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Re: Asking help for answers

Postby jeidsath » Sun Feb 25, 2018 1:25 pm

Very good! You've correctly identified all of them. Let's go on to the next exercise and see how N/G/D/A work in Greek sentences.

Image

If you want to make a recording of yourself reading these aloud, feel free to post it to this thread, or email me with it, and I can post it.
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Re: Asking help for answers

Postby jeidsath » Sun Feb 25, 2018 1:36 pm

jeidsath wrote:Very good! You've correctly identified all of them.


Strike that. There are some small errors with the use of articles. See where I've corrected below. I've also corrected your accents here, but let's ignore those for now:

τοῦ αδελφoῦ = of the brother Genitive
ἀδελφοί = brothers Nominative
ὁ ἀδελφός = the brother N

τοὺς στρατηγούς = the generals Accusative
τῷ στρατηγῷ = to the general Dative
τῶν στρατηγῶν = of the generals G.

τὸν ποταμόν = the river A.
τοῖς ποταμοῖς = to the rivers D.
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Postby Mindy » Sun Feb 25, 2018 1:53 pm

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Postby Mindy » Sun Feb 25, 2018 3:49 pm

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Re: Asking help for answers

Postby jeidsath » Sun Feb 25, 2018 5:22 pm

I won’t be able to listen to them until tonight. Maybe someone else can comment? However, if you write the English translations, I can comment on those now.
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Re: Asking help for answers

Postby Timothée » Sun Feb 25, 2018 5:57 pm

I hear very little wrong in your reading, very good! Two points however:

1. ἦν στρατηγός. You translate, “He was the general.”
6. τ στρατηγ — —. I hear you pronounce these endings differently from each other. Pronounce the ending in τ the same way you pronounce the ending in στρατηγ, and this will be hunky-dory.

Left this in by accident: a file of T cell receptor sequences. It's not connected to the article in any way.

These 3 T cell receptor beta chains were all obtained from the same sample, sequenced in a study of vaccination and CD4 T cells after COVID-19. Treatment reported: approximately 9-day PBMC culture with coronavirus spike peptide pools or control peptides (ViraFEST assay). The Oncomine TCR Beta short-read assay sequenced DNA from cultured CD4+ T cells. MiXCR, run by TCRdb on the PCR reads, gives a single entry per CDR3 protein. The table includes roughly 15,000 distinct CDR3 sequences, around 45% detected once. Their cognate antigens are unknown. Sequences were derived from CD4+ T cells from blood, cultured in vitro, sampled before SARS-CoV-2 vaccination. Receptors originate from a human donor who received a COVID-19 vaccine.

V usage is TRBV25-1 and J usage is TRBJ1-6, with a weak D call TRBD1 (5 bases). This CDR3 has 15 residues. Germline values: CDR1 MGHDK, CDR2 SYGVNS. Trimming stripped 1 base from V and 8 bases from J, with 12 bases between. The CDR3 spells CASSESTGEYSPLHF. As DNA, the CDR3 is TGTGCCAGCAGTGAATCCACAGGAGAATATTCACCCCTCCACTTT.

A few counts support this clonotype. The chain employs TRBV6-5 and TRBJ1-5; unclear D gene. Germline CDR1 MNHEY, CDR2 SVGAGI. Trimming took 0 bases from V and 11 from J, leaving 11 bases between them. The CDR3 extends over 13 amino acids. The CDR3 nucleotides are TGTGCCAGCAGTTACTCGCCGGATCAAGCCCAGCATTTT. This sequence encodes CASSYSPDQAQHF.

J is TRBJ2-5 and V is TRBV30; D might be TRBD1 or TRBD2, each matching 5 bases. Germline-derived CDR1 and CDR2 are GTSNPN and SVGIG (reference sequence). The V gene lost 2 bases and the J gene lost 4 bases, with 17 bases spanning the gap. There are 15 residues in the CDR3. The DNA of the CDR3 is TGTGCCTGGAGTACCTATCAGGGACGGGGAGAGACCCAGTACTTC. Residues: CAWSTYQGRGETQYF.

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Postby Mindy » Mon Feb 26, 2018 8:32 am

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Re: Asking help for answers

Postby jeidsath » Mon Feb 26, 2018 2:47 pm

1.
He was a general.
Or
There was a general.

5.
It was a river.

6. ω is pronounced like a long ο. I believe that most Cantonese vowels have a long and a short version.
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Postby Mindy » Mon Feb 26, 2018 3:02 pm

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Re: Asking help for answers

Postby jeidsath » Mon Feb 26, 2018 3:21 pm

I see. You said that you spoke both, so I simply assumed, which was silly of me.
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Postby Mindy » Mon Feb 26, 2018 4:01 pm

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Postby Mindy » Tue Feb 27, 2018 10:14 am

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Re: Asking help for answers

Postby jeidsath » Tue Feb 27, 2018 2:50 pm

ὁ στρατηγὸς ἔχει ἀδελφόν.
ἦσαν ποταμοί
τοῖς στρατηγοῖς πέμπουσι τοὺς ἀδελφούς

Good. On capitals, see the manuscript page just before the beginning of this chapter. Writing Greek with capital letters was a late invention. Crosby only uses capital letters for proper names.

Notice a few things about the accents and breathings:

1. Every word that begins with a vowel needs a breathing.
ο needs to be written as ὁ (the "rough" breathing, signifying an "h" sound at the beginning). αδελφους has the opposite, and gets and ἀ at the beginning (the "smooth" breathing, no "h" sound). εχει and ησαν both begin with vowels, and both have the smooth breathing. ἠσαν and ἐχει.

2. If you have a word that take an acute on the last syllable, it becomes grave before another word in a sentence.
So you have marked the correct syllable for στρατηγός and τούς, but in a sentence it becomes στρατγηγὸς ἔχει and τοὺς ἀδελφούς. Notice that ἀδελφόν, ποταμοί, and ἀδελφούς all occur at the end of a sentence, so they do NOT get the grave. It's only before another word in the sentence.